Israeli Culture between the Two Intifadas: A Brief Romance by Yaron Peleg

Israeli Culture between the Two Intifadas: A Brief Romance

byYaron Peleg

Paperback | January 4, 2010

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Over the past two decades, profound changes in Israel opened its society to powerful outside forces and the dominance of global capitalism. As a result, the centrality of Zionism as an organizing ideology waned, prompting expressions of anxiety in Israel about the coming of a post-Zionist age. The fears about the end of Zionism were quelled, however, by the Palestinian uprising in 2000, which spurred at least a partial return to more traditional perceptions of homeland. Looking at Israeli literature of the late twentieth century, Yaron Peleg shows how a young, urban class of Israelis felt alienated from the Zionist values of their forebears, and how they adopted a form of escapist romanticism as a defiant response that replaced traditional nationalism.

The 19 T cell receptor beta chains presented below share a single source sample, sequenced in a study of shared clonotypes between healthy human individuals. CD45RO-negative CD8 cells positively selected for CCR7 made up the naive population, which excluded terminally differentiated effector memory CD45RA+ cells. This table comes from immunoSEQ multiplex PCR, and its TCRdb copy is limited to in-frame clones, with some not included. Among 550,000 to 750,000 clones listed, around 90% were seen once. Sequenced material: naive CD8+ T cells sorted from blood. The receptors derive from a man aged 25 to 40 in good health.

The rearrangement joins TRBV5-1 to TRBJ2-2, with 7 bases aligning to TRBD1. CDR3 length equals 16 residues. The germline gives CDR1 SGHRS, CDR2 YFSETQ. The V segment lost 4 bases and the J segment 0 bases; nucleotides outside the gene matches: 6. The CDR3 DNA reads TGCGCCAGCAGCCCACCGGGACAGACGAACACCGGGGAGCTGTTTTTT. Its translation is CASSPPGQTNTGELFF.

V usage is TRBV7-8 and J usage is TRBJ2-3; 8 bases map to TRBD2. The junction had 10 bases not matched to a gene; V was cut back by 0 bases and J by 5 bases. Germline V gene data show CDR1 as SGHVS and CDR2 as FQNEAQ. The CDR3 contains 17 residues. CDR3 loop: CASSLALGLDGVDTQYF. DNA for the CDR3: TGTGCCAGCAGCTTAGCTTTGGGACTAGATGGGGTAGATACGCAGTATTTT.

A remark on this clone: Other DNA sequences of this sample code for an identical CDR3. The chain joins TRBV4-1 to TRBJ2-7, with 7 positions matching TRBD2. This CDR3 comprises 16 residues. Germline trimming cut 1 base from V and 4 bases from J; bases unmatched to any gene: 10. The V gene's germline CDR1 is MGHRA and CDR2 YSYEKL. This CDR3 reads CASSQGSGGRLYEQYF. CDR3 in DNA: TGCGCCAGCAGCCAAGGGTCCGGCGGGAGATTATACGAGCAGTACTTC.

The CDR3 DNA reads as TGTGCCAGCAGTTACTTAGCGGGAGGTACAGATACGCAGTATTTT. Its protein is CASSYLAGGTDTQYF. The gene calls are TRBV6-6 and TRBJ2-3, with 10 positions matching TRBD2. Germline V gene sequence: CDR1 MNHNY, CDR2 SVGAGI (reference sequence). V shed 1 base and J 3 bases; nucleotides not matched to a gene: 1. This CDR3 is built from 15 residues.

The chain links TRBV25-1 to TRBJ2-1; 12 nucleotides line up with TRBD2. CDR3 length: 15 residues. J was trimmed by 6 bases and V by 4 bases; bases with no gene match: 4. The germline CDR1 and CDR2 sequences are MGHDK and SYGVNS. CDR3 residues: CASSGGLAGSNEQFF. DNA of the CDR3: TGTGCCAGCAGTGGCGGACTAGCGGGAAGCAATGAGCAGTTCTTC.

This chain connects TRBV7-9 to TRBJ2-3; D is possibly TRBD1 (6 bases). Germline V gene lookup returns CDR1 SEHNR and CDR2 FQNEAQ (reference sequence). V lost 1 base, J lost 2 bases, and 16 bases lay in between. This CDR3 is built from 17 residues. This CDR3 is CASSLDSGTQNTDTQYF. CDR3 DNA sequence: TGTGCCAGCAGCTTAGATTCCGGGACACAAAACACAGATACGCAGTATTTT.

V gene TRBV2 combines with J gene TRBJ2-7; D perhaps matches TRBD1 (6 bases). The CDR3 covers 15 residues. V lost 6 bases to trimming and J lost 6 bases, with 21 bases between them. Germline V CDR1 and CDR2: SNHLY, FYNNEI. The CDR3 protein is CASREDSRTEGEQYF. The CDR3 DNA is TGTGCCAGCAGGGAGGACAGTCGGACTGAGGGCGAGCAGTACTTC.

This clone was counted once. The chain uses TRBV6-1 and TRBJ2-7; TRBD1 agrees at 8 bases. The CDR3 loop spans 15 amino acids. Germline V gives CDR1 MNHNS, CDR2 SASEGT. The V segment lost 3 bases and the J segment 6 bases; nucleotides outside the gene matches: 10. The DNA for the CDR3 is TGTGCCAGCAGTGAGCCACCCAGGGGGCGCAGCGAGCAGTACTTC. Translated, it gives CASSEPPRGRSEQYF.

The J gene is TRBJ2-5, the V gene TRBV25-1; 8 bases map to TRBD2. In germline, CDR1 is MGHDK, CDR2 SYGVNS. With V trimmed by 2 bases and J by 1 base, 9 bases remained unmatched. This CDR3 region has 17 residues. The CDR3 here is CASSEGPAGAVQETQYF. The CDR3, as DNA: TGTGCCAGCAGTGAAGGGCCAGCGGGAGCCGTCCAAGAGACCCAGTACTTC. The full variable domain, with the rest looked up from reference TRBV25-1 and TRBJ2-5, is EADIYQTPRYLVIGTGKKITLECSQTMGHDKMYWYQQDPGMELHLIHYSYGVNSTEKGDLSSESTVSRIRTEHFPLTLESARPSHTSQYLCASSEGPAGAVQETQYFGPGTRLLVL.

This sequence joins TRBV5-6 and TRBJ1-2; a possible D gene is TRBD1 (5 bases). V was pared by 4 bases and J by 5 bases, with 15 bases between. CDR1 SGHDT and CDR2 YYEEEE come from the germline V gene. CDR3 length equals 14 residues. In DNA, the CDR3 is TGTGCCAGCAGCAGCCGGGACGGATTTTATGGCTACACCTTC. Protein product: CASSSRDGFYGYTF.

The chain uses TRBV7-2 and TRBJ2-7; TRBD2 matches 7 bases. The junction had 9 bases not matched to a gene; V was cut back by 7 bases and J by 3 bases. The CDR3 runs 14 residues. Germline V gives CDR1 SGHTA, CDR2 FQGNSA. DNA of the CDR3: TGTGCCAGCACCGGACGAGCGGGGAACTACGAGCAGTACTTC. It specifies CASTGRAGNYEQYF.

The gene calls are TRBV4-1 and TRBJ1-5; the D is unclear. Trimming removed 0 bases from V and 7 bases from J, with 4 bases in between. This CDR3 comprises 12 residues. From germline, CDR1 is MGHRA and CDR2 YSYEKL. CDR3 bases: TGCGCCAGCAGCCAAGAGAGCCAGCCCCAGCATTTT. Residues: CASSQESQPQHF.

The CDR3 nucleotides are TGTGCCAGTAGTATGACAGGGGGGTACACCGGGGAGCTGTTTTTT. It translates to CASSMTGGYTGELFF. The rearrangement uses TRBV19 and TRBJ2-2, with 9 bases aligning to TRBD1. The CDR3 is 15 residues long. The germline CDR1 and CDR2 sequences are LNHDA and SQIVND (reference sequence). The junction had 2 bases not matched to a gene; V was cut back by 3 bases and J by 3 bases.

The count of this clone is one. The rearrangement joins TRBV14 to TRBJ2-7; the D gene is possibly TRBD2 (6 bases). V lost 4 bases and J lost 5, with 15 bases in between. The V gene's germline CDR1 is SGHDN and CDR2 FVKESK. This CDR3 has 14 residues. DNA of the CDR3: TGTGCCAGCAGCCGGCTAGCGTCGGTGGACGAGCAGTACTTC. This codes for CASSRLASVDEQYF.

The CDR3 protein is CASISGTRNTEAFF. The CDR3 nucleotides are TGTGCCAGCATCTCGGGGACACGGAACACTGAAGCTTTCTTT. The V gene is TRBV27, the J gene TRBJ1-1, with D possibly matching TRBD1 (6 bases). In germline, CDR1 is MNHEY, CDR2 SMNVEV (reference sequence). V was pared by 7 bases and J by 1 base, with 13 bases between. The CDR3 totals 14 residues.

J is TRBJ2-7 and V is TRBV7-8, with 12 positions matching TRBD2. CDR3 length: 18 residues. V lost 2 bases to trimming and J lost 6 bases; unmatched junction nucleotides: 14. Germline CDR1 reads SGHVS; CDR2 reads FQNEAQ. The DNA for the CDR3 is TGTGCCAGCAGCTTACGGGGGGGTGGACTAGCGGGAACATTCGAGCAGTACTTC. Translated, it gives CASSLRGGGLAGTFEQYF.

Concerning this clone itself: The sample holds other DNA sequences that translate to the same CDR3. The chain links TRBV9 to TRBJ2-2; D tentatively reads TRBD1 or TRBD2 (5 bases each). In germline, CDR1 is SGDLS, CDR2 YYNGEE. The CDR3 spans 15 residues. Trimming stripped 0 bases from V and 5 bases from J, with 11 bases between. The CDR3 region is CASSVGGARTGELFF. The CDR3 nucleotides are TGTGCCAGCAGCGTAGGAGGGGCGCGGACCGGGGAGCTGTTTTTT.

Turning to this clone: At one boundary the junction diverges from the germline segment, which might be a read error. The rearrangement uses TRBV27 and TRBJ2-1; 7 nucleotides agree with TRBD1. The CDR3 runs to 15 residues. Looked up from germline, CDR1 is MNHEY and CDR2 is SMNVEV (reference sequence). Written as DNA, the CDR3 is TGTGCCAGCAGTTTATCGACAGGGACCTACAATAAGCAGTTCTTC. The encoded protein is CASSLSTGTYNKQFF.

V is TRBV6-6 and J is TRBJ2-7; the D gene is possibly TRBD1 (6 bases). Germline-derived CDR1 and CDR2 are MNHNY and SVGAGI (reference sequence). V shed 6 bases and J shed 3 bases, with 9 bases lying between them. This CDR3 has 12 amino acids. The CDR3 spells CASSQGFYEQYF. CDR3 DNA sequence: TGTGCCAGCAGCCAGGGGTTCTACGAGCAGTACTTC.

One of the first books in English to identify the end of the post-Zionist era through inspired readings of Hebrew literature and popular media, Israeli Culture between the Two Intifadas examines Israel's ambivalent relationship with Jewish nationalism at the end of the twentieth century.

Details & Specs

Title:Israeli Culture between the Two Intifadas: A Brief RomanceFormat:PaperbackDimensions:170 pages, 9 × 6.05 × 0.46 inPublished:January 4, 2010Publisher:University Of Texas PressLanguage:English

The following ISBNs are associated with this title:

ISBN - 10:0292721587

ISBN - 13:9780292721586

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Table of Contents

PrefaceAcknowledgmentsIntroductionChapter 1: Bourgeoisification and Its DiscontentChapter 2: Popular Media in a Post-National AgeChapter 3: Etgar Keret: A Dispirited Rebel with a CauseChapter 4: Romance as a Defiant EscapeConclusionNotesBibliographyIndex

Editorial Reviews

Informative, intelligent, never condescending, this book allows outsiders broad insights into Israeli literature and society, even as it provides articulate, nuanced readings of particular authors. - Naomi B. Sokoloff, Professor of Hebrew and Comparative Literature, University of Washington